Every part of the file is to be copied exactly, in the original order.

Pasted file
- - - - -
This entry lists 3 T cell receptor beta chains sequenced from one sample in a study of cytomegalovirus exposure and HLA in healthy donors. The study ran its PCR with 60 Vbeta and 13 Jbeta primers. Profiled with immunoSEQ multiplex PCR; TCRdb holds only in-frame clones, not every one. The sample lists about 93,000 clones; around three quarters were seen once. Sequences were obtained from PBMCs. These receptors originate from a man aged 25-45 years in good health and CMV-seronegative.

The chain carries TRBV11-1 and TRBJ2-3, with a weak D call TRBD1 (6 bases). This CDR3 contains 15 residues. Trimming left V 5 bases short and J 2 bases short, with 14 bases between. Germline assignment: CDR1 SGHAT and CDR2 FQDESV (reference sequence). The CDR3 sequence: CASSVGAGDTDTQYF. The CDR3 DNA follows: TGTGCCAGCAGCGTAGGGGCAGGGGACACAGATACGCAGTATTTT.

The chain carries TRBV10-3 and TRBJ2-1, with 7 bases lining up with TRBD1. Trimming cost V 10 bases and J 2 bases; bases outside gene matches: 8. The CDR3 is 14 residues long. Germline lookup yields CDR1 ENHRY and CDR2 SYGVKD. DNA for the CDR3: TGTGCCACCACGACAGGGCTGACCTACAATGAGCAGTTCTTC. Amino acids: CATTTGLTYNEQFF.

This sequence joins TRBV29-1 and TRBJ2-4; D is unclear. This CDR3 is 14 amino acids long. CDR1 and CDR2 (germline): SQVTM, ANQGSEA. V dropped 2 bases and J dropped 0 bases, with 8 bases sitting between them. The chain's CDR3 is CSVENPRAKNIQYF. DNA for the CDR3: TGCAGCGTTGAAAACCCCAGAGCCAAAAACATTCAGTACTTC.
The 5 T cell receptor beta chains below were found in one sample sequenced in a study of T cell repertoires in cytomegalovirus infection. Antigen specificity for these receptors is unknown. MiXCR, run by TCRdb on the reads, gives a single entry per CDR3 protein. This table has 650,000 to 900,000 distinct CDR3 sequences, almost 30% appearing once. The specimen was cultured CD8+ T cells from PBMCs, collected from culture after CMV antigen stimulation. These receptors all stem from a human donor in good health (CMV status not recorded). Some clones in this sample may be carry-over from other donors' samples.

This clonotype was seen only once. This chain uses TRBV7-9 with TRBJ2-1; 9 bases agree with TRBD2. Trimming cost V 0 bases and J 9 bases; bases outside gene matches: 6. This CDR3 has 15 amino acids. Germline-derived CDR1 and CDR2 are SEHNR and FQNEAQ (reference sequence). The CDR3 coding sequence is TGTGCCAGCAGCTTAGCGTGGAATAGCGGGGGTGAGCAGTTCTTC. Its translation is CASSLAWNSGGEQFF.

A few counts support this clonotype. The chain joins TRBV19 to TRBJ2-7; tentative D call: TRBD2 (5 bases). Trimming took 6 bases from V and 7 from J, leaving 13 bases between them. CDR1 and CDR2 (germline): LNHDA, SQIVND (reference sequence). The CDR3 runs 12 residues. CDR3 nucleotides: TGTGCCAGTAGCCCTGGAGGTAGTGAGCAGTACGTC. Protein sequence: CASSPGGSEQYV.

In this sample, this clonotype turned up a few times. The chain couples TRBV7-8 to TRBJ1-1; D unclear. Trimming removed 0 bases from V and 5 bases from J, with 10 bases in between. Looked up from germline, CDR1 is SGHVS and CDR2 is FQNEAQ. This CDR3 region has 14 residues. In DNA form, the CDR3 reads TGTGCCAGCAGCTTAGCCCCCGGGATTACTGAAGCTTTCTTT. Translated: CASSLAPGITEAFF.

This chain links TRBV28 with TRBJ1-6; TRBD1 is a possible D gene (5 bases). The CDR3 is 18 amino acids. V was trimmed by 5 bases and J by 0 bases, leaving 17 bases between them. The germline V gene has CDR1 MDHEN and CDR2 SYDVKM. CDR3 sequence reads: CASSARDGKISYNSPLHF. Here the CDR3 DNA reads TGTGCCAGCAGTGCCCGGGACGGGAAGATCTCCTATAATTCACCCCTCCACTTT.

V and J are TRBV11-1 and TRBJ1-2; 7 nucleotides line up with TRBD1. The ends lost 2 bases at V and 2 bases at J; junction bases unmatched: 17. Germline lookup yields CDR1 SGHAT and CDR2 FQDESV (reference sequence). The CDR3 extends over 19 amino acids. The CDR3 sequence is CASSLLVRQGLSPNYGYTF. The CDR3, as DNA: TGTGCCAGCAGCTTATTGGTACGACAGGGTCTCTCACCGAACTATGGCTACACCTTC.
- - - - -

This entry lists 3 T cell receptor beta chains sequenced from one sample in a study of cytomegalovirus exposure and HLA in healthy donors. The study ran its PCR with 60 Vbeta and 13 Jbeta primers. Profiled with immunoSEQ multiplex PCR; TCRdb holds only in-frame clones, not every one. The sample lists about 93,000 clones; around three quarters were seen once. Sequences were obtained from PBMCs. These receptors originate from a man aged 25-45 years in good health and CMV-seronegative.

The chain carries TRBV11-1 and TRBJ2-3, with a weak D call TRBD1 (6 bases). This CDR3 contains 15 residues. Trimming left V 5 bases short and J 2 bases short, with 14 bases between. Germline assignment: CDR1 SGHAT and CDR2 FQDESV (reference sequence). The CDR3 sequence: CASSVGAGDTDTQYF. The CDR3 DNA follows: TGTGCCAGCAGCGTAGGGGCAGGGGACACAGATACGCAGTATTTT.

The chain carries TRBV10-3 and TRBJ2-1, with 7 bases lining up with TRBD1. Trimming cost V 10 bases and J 2 bases; bases outside gene matches: 8. The CDR3 is 14 residues long. Germline lookup yields CDR1 ENHRY and CDR2 SYGVKD. DNA for the CDR3: TGTGCCACCACGACAGGGCTGACCTACAATGAGCAGTTCTTC. Amino acids: CATTTGLTYNEQFF.

This sequence joins TRBV29-1 and TRBJ2-4; D is unclear. This CDR3 is 14 amino acids long. CDR1 and CDR2 (germline): SQVTM, ANQGSEA. V dropped 2 bases and J dropped 0 bases, with 8 bases sitting between them. The chain's CDR3 is CSVENPRAKNIQYF. DNA for the CDR3: TGCAGCGTTGAAAACCCCAGAGCCAAAAACATTCAGTACTTC.
The 5 T cell receptor beta chains below were found in one sample sequenced in a study of T cell repertoires in cytomegalovirus infection. Antigen specificity for these receptors is unknown. MiXCR, run by TCRdb on the reads, gives a single entry per CDR3 protein. This table has 650,000 to 900,000 distinct CDR3 sequences, almost 30% appearing once. The specimen was cultured CD8+ T cells from PBMCs, collected from culture after CMV antigen stimulation. These receptors all stem from a human donor in good health (CMV status not recorded). Some clones in this sample may be carry-over from other donors' samples.

This clonotype was seen only once. This chain uses TRBV7-9 with TRBJ2-1; 9 bases agree with TRBD2. Trimming cost V 0 bases and J 9 bases; bases outside gene matches: 6. This CDR3 has 15 amino acids. Germline-derived CDR1 and CDR2 are SEHNR and FQNEAQ (reference sequence). The CDR3 coding sequence is TGTGCCAGCAGCTTAGCGTGGAATAGCGGGGGTGAGCAGTTCTTC. Its translation is CASSLAWNSGGEQFF.

A few counts support this clonotype. The chain joins TRBV19 to TRBJ2-7; tentative D call: TRBD2 (5 bases). Trimming took 6 bases from V and 7 from J, leaving 13 bases between them. CDR1 and CDR2 (germline): LNHDA, SQIVND (reference sequence). The CDR3 runs 12 residues. CDR3 nucleotides: TGTGCCAGTAGCCCTGGAGGTAGTGAGCAGTACGTC. Protein sequence: CASSPGGSEQYV.

In this sample, this clonotype turned up a few times. The chain couples TRBV7-8 to TRBJ1-1; D unclear. Trimming removed 0 bases from V and 5 bases from J, with 10 bases in between. Looked up from germline, CDR1 is SGHVS and CDR2 is FQNEAQ. This CDR3 region has 14 residues. In DNA form, the CDR3 reads TGTGCCAGCAGCTTAGCCCCCGGGATTACTGAAGCTTTCTTT. Translated: CASSLAPGITEAFF.

This chain links TRBV28 with TRBJ1-6; TRBD1 is a possible D gene (5 bases). The CDR3 is 18 amino acids. V was trimmed by 5 bases and J by 0 bases, leaving 17 bases between them. The germline V gene has CDR1 MDHEN and CDR2 SYDVKM. CDR3 sequence reads: CASSARDGKISYNSPLHF. Here the CDR3 DNA reads TGTGCCAGCAGTGCCCGGGACGGGAAGATCTCCTATAATTCACCCCTCCACTTT.

V and J are TRBV11-1 and TRBJ1-2; 7 nucleotides line up with TRBD1. The ends lost 2 bases at V and 2 bases at J; junction bases unmatched: 17. Germline lookup yields CDR1 SGHAT and CDR2 FQDESV (reference sequence). The CDR3 extends over 19 amino acids. The CDR3 sequence is CASSLLVRQGLSPNYGYTF. The CDR3, as DNA: TGTGCCAGCAGCTTATTGGTACGACAGGGTCTCTCACCGAACTATGGCTACACCTTC.